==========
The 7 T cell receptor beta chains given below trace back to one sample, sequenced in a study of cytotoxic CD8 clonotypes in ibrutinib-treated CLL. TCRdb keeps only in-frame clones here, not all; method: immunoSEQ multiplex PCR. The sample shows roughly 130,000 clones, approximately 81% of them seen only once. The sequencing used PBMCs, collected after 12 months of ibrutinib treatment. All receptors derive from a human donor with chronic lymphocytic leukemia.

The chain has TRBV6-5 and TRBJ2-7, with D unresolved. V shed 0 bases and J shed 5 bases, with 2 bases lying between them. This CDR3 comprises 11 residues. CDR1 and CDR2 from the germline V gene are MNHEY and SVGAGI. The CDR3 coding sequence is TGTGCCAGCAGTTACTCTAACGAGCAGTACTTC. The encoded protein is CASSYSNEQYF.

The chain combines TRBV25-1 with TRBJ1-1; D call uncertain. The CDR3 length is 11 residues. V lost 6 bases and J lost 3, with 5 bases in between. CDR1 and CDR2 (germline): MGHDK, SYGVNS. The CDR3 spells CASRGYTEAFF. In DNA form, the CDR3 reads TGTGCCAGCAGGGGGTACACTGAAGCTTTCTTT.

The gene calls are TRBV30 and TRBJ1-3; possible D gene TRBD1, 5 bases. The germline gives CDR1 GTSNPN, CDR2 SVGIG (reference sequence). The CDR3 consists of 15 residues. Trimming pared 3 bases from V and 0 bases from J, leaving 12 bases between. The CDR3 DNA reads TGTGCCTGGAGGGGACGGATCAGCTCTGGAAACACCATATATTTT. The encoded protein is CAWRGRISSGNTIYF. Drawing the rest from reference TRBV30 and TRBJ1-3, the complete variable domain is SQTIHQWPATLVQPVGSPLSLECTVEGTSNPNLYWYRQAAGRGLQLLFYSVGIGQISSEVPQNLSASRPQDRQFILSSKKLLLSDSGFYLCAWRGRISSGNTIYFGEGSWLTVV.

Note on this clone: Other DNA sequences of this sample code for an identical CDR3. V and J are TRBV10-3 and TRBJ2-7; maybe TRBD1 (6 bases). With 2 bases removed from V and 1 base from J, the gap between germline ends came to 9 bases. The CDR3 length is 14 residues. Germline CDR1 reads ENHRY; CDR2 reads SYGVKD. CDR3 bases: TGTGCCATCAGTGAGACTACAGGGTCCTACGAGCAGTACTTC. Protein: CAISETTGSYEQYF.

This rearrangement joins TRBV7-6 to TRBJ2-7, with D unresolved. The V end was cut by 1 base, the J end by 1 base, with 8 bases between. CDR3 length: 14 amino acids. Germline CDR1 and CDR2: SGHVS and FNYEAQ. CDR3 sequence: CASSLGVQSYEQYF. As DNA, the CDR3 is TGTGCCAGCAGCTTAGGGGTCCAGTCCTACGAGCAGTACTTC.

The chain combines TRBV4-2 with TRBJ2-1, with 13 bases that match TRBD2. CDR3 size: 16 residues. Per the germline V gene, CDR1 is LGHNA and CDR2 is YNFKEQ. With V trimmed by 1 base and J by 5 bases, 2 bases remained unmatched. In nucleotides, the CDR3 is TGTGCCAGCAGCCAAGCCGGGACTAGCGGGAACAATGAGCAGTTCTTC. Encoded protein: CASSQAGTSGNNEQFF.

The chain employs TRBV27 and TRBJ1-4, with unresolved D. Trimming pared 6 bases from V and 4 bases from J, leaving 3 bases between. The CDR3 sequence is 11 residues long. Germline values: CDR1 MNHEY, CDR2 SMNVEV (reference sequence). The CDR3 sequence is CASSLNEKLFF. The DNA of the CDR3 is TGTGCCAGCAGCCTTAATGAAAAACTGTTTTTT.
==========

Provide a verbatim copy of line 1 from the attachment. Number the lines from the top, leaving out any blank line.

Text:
The 7 T cell receptor beta chains given below trace back to one sample, sequenced in a study of cytotoxic CD8 clonotypes in ibrutinib-treated CLL. TCRdb keeps only in-frame clones here, not all; method: immunoSEQ multiplex PCR. The sample shows roughly 130,000 clones, approximately 81% of them seen only once. The sequencing used PBMCs, collected after 12 months of ibrutinib treatment. All receptors derive from a human donor with chronic lymphocytic leukemia.